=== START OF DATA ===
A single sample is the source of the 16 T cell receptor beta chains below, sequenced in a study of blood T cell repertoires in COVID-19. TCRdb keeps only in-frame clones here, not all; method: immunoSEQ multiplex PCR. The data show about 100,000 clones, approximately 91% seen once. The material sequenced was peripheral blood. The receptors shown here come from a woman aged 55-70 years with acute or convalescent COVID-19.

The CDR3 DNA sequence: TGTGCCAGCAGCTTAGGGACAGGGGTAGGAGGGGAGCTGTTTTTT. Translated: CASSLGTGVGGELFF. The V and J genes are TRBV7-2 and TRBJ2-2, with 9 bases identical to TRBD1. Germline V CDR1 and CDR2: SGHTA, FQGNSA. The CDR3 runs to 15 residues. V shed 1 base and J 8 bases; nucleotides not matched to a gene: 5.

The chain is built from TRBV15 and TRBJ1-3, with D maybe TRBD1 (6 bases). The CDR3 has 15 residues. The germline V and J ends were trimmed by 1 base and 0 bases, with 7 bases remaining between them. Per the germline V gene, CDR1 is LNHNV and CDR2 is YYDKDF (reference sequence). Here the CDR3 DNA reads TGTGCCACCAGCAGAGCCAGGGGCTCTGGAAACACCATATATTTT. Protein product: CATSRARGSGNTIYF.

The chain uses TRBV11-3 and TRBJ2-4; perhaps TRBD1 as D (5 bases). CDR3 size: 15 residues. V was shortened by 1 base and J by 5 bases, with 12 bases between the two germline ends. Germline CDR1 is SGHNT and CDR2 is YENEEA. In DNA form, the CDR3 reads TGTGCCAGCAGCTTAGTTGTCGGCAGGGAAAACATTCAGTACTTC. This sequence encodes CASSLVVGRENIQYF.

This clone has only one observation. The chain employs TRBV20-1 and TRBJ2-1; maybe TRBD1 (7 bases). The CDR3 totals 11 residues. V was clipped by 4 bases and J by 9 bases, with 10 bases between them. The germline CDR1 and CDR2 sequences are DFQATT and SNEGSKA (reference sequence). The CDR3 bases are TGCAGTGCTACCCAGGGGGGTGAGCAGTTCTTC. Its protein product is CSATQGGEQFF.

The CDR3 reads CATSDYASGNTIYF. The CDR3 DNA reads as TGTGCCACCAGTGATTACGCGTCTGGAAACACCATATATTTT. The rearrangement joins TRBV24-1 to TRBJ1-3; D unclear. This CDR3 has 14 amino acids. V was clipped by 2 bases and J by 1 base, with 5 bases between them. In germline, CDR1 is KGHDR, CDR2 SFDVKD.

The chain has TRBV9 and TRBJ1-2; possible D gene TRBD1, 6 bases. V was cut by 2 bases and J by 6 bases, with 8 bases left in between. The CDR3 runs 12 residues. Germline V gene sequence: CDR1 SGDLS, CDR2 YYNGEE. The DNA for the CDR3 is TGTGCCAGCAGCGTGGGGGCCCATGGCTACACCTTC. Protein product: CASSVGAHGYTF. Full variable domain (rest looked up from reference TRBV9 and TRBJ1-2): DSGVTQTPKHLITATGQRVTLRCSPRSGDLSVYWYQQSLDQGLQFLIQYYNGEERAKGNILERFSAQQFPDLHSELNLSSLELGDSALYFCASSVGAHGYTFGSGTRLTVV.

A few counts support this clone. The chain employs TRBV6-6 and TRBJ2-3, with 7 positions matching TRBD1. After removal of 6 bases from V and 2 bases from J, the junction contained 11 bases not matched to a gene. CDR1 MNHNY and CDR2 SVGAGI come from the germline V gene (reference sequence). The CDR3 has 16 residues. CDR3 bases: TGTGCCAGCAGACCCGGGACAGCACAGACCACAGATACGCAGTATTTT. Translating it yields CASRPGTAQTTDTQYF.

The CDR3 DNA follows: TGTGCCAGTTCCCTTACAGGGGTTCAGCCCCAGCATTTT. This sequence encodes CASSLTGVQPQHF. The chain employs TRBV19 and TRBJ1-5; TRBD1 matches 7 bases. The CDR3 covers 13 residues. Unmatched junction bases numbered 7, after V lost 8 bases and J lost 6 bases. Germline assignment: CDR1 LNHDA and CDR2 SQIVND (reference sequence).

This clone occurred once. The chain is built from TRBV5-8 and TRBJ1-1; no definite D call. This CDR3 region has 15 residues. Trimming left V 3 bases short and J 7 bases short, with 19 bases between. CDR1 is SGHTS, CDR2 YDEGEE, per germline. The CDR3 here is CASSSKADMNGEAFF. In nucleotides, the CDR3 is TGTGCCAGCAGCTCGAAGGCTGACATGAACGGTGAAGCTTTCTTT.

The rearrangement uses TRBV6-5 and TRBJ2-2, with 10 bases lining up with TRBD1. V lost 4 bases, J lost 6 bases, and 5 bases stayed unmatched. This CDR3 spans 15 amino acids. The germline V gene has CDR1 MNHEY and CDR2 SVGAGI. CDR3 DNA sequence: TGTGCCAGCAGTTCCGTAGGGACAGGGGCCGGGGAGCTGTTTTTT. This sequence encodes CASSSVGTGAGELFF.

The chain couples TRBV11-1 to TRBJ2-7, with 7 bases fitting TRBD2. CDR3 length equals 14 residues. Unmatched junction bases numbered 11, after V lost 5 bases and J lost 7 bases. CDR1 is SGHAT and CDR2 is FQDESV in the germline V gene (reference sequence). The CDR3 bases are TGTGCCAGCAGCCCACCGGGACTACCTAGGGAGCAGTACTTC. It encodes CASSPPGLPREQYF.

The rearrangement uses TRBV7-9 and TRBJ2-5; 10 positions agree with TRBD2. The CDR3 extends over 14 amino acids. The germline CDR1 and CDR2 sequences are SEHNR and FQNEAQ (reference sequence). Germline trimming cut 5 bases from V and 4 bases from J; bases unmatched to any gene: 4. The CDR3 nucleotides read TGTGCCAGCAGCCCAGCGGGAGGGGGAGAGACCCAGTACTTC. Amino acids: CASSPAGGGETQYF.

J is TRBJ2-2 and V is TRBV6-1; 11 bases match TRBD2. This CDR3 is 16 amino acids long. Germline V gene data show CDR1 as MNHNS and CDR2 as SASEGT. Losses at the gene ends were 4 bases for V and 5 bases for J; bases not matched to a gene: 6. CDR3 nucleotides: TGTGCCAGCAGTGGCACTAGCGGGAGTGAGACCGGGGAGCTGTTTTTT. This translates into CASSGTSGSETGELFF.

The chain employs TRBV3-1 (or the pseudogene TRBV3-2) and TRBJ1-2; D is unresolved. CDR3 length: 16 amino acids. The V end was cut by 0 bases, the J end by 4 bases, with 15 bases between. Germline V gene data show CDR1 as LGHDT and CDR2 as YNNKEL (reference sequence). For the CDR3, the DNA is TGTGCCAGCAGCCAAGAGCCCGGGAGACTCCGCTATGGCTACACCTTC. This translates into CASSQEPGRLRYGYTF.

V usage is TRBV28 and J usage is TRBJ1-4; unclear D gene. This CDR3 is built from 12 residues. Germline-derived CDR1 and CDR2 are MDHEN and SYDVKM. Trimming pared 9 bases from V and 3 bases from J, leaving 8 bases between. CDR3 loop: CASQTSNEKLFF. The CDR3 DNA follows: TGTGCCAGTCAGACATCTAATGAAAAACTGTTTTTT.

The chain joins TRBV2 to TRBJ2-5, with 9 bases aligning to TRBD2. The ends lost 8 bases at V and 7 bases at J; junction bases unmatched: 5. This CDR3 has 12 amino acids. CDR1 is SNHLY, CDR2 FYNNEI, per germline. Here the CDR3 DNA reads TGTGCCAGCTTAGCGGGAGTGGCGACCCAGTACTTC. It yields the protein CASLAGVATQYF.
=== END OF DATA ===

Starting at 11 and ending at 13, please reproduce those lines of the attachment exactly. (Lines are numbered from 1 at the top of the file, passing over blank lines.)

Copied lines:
The rearrangement uses TRBV6-5 and TRBJ2-2, with 10 bases lining up with TRBD1. V lost 4 bases, J lost 6 bases, and 5 bases stayed unmatched. This CDR3 spans 15 amino acids. The germline V gene has CDR1 MNHEY and CDR2 SVGAGI. CDR3 DNA sequence: TGTGCCAGCAGTTCCGTAGGGACAGGGGCCGGGGAGCTGTTTTTT. This sequence encodes CASSSVGTGAGELFF.

The chain couples TRBV11-1 to TRBJ2-7, with 7 bases fitting TRBD2. CDR3 length equals 14 residues. Unmatched junction bases numbered 11, after V lost 5 bases and J lost 7 bases. CDR1 is SGHAT and CDR2 is FQDESV in the germline V gene (reference sequence). The CDR3 bases are TGTGCCAGCAGCCCACCGGGACTACCTAGGGAGCAGTACTTC. It encodes CASSPPGLPREQYF.

The rearrangement uses TRBV7-9 and TRBJ2-5; 10 positions agree with TRBD2. The CDR3 extends over 14 amino acids. The germline CDR1 and CDR2 sequences are SEHNR and FQNEAQ (reference sequence). Germline trimming cut 5 bases from V and 4 bases from J; bases unmatched to any gene: 4. The CDR3 nucleotides read TGTGCCAGCAGCCCAGCGGGAGGGGGAGAGACCCAGTACTTC. Amino acids: CASSPAGGGETQYF.